We ultimately have chosen a bigger yard, a smaller home, something closer to my husband’s job and my son’s school, so that we can make more of family time, less time on the road going from place to place, more outdoor time and less indoor time, as much as possible. The kids bedrooms are tinier, their single shared bathroom is smaller, the kitchen is a third of the size with equally less space, but it will be home. That is all that matters to me anymore.
Also, we will be choosing a child from Compassion shortly to sponsor and showing the kids the beauty of helping in that way. Also, at their birthdays we will be asking for no gifts from friends, but optional donations toward their sponsor child instead. Hoping to teach them love and sympathy and understanding of others and awareness of how very, very blessed they have been. It’s an ongoing battle though, but one that I feel mothers are up for. ASHLEY – You just wrote this post as if it came straight from my mind. I am sharing this on Facebook today because I think my friends think I’ve gone nuts and this explains it all. LOVE YOUR BLOG.
Elizabeth Wrote: My family has struggled with this in the past and recently as well. Being a military family, it always hits the hardest when it is time to move, again. We go through this HUGE purge of stuff, only to find items after the move that we don’t need or want anymore. Why is there always such a huge excess of stuff in our lives? So we, as a family, decided that we needed to change and that it wouldn’t happen overnight. We now have a system of monthly goals, as a means of establishing habits, as a family. Every month, we pick a new goal: “Find one item per person to donate everyday”, “No shopping at stores that are not locally owned”, “No television”, “Donate a book a day”. By establishing a goal, talking about it, tracking it, having a deadline, and working together as a family, it has established habits that work without having an aspect of singular responsibility, i.e. “That’s not my job!”. It doesn’t happen overnight, but the little steps add up to so much more than expected.
Rebecca said: We lost our home in the April ’12 tornadoes and pretty much lost all of our belongings. It’s a horrible feeling to lose your ‘home’, but it quickly didn’t take long for me to realize I wasn’t missing any of my ‘stuff’. As we were sifting through debris trying to recover things, I even found myself tossing out things I could have saved because I’d quickly realized that I didn’t need them. Through blessings of insurance we have a lovely home and quickly started buying things back. It was actually a nice feeling to live in a home that didn’t have ‘junk’ laying around. I find myself tossing things out much easier these days and don’t just stuff things into corners or boxes out of the way because I don’t want to get overwhelmed with ‘stuff’ again.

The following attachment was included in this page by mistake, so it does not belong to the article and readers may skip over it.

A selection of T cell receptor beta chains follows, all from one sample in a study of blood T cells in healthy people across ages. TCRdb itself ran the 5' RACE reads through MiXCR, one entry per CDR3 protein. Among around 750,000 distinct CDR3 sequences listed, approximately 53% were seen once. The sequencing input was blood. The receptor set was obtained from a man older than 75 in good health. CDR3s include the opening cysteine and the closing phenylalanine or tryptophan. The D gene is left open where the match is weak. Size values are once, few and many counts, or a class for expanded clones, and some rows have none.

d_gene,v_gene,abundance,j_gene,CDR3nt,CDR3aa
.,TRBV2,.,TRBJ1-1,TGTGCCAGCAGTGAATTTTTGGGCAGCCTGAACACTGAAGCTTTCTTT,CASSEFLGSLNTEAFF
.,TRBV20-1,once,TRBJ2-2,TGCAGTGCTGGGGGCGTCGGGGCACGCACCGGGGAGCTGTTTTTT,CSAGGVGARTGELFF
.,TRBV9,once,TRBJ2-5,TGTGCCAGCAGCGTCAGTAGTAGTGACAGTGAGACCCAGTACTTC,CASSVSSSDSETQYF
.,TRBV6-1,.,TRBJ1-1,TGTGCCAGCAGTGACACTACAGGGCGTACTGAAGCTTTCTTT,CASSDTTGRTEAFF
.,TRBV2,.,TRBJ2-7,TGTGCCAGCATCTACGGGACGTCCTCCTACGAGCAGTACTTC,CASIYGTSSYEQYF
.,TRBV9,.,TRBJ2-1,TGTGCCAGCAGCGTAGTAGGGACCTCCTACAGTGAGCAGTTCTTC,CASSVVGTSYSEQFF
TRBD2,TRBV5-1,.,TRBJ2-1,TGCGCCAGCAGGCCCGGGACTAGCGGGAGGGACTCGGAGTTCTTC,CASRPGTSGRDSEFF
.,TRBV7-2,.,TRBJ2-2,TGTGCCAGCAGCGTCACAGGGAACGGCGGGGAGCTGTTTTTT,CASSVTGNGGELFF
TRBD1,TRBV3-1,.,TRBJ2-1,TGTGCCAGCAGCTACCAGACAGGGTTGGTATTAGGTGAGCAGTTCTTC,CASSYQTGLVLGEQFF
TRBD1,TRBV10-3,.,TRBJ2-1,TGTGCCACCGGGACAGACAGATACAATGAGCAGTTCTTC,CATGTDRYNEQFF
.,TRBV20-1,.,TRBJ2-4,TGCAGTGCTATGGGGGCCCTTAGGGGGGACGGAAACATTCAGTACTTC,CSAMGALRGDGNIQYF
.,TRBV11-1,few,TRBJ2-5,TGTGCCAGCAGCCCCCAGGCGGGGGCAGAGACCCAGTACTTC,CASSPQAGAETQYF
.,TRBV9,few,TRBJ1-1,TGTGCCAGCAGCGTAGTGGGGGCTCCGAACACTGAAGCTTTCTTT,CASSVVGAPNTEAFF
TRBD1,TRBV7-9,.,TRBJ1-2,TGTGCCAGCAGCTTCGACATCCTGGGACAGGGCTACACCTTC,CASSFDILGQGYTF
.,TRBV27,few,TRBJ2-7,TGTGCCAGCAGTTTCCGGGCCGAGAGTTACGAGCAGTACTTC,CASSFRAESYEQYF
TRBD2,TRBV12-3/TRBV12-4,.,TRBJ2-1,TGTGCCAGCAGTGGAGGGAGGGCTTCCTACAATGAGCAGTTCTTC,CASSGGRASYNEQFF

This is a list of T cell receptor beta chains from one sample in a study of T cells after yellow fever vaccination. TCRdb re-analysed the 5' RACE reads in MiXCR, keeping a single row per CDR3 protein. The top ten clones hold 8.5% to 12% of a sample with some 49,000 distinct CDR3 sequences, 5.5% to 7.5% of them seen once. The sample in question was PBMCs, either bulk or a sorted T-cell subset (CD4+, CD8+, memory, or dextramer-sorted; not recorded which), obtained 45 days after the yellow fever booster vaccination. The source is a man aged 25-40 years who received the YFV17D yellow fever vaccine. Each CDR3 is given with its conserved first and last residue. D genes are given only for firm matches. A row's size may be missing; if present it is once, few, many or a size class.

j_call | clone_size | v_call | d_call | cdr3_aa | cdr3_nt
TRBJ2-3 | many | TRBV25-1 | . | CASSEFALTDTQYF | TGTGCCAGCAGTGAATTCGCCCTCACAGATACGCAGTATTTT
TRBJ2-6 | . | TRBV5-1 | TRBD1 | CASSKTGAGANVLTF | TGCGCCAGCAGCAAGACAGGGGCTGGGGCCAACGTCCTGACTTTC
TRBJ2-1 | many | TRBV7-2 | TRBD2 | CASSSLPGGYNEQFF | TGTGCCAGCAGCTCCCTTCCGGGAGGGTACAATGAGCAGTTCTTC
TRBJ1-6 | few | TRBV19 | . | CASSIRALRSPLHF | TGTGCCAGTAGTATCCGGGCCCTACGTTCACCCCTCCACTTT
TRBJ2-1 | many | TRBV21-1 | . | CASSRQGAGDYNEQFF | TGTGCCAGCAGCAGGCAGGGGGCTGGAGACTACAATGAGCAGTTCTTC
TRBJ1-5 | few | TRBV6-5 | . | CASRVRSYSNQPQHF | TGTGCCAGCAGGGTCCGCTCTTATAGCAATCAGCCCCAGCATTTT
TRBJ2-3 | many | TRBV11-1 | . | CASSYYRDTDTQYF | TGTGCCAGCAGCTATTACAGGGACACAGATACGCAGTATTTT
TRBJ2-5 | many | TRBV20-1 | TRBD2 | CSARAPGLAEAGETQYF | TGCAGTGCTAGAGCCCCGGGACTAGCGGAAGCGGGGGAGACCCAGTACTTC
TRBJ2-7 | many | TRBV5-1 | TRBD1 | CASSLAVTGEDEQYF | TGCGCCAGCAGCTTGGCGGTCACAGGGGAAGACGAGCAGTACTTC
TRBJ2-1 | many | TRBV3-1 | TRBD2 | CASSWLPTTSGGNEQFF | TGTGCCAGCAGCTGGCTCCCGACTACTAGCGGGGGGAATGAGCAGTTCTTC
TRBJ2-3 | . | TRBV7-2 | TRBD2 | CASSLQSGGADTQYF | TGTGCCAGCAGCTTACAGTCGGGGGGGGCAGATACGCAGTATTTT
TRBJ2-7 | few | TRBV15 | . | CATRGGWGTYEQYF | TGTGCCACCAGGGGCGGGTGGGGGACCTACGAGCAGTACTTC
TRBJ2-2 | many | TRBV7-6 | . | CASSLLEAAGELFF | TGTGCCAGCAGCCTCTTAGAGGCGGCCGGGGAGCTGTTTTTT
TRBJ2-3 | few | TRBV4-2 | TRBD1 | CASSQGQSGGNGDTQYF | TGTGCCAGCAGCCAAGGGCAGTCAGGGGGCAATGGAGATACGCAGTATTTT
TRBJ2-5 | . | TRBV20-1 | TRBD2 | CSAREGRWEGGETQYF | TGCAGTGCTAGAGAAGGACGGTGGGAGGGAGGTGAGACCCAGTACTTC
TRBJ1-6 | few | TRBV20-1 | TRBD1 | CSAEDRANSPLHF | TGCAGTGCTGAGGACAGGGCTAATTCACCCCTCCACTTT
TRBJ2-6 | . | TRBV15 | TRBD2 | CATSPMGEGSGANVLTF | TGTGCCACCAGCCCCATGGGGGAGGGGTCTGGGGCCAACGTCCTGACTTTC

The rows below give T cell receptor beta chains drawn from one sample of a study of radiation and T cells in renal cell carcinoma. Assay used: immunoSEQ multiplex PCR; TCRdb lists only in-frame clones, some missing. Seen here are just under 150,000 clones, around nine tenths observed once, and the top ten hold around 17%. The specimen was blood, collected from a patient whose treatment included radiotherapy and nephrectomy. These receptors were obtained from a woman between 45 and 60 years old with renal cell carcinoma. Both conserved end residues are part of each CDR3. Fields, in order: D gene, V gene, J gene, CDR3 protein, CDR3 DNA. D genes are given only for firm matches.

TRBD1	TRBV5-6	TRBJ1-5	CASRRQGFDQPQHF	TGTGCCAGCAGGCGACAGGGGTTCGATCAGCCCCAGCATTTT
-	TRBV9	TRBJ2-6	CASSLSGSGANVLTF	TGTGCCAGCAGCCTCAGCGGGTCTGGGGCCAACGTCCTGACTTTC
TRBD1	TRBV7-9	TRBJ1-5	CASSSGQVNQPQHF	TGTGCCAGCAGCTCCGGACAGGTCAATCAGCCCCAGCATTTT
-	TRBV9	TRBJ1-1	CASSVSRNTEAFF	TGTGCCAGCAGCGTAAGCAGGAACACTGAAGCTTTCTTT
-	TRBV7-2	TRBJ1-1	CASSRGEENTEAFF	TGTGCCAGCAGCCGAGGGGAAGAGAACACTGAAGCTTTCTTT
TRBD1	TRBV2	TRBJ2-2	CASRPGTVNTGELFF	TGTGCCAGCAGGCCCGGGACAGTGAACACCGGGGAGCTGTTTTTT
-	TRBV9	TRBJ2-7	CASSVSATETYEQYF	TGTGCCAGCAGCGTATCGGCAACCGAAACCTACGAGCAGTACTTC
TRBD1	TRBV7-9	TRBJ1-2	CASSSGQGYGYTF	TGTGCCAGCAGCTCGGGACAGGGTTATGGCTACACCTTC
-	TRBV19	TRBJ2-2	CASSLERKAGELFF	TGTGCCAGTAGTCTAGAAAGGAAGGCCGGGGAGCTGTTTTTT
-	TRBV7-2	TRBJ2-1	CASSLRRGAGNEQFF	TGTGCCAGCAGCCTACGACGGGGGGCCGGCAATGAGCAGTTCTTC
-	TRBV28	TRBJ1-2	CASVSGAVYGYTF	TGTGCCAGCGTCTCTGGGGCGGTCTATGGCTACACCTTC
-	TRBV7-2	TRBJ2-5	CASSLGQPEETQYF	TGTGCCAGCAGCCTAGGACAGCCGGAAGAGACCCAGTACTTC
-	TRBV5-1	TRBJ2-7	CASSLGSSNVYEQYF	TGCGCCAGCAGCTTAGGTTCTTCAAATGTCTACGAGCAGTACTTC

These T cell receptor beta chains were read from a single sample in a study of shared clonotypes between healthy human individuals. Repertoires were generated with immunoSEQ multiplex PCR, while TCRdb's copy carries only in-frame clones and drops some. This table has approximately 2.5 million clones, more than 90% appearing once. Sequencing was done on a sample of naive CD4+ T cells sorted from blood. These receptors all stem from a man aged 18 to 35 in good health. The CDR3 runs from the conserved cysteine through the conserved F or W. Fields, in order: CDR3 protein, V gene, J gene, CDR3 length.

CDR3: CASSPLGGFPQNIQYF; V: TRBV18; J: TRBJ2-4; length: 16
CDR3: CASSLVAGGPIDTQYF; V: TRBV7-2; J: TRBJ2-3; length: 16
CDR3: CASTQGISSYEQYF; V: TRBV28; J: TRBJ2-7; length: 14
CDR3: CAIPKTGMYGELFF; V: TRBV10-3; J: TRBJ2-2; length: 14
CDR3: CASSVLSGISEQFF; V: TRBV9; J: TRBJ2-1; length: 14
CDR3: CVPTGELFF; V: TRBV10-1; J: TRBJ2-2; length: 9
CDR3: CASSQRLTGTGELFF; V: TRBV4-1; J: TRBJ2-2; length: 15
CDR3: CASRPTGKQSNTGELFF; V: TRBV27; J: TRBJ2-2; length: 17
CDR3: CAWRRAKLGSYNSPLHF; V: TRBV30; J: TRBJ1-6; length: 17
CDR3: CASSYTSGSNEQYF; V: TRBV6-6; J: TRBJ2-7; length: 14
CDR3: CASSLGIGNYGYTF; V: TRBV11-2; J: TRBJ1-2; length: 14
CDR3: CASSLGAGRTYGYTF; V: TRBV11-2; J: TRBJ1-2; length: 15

So over the weekend, I picked up and proceeded to absolutely devour Jen Hatmaker’s book, 7. Run, dear sweet readers, do not walk, to your nearest book store and purchase this book. This book will challenge you regarding all things American consumerism and the way we tend to mindlessly lead our lives. What cutting back could mean for us, and the lives of others and what we’re really called to do… It’s one of the most inspiring, convicting, and funniest reads I’ve ever put my hands on.
7 was recommended to me originally by the lovely Nester this summer (see her own awesome post, here) and to be honest I think I was afraid to read it. I was already on the edge, and when I finally picked it up, Jen just pushed me over the cliff. (It was a good cliff once the fear wore off. We went cliff diving.)
Did you know (per 7-Jen’s book) that if you make 35,000 dollars a year we’re in the top 4 percent of the world’s wealth? And if you make 50,000 the top 1?
Wow. Let’s just let that sink in.
We have more of a responsibility with our money, as much as this scares me to admit, to do more with it than surround ourselves with STUFF. And in the process (because I love how all of this ties in) won’t our homes ultimately be more of what we’re striving for?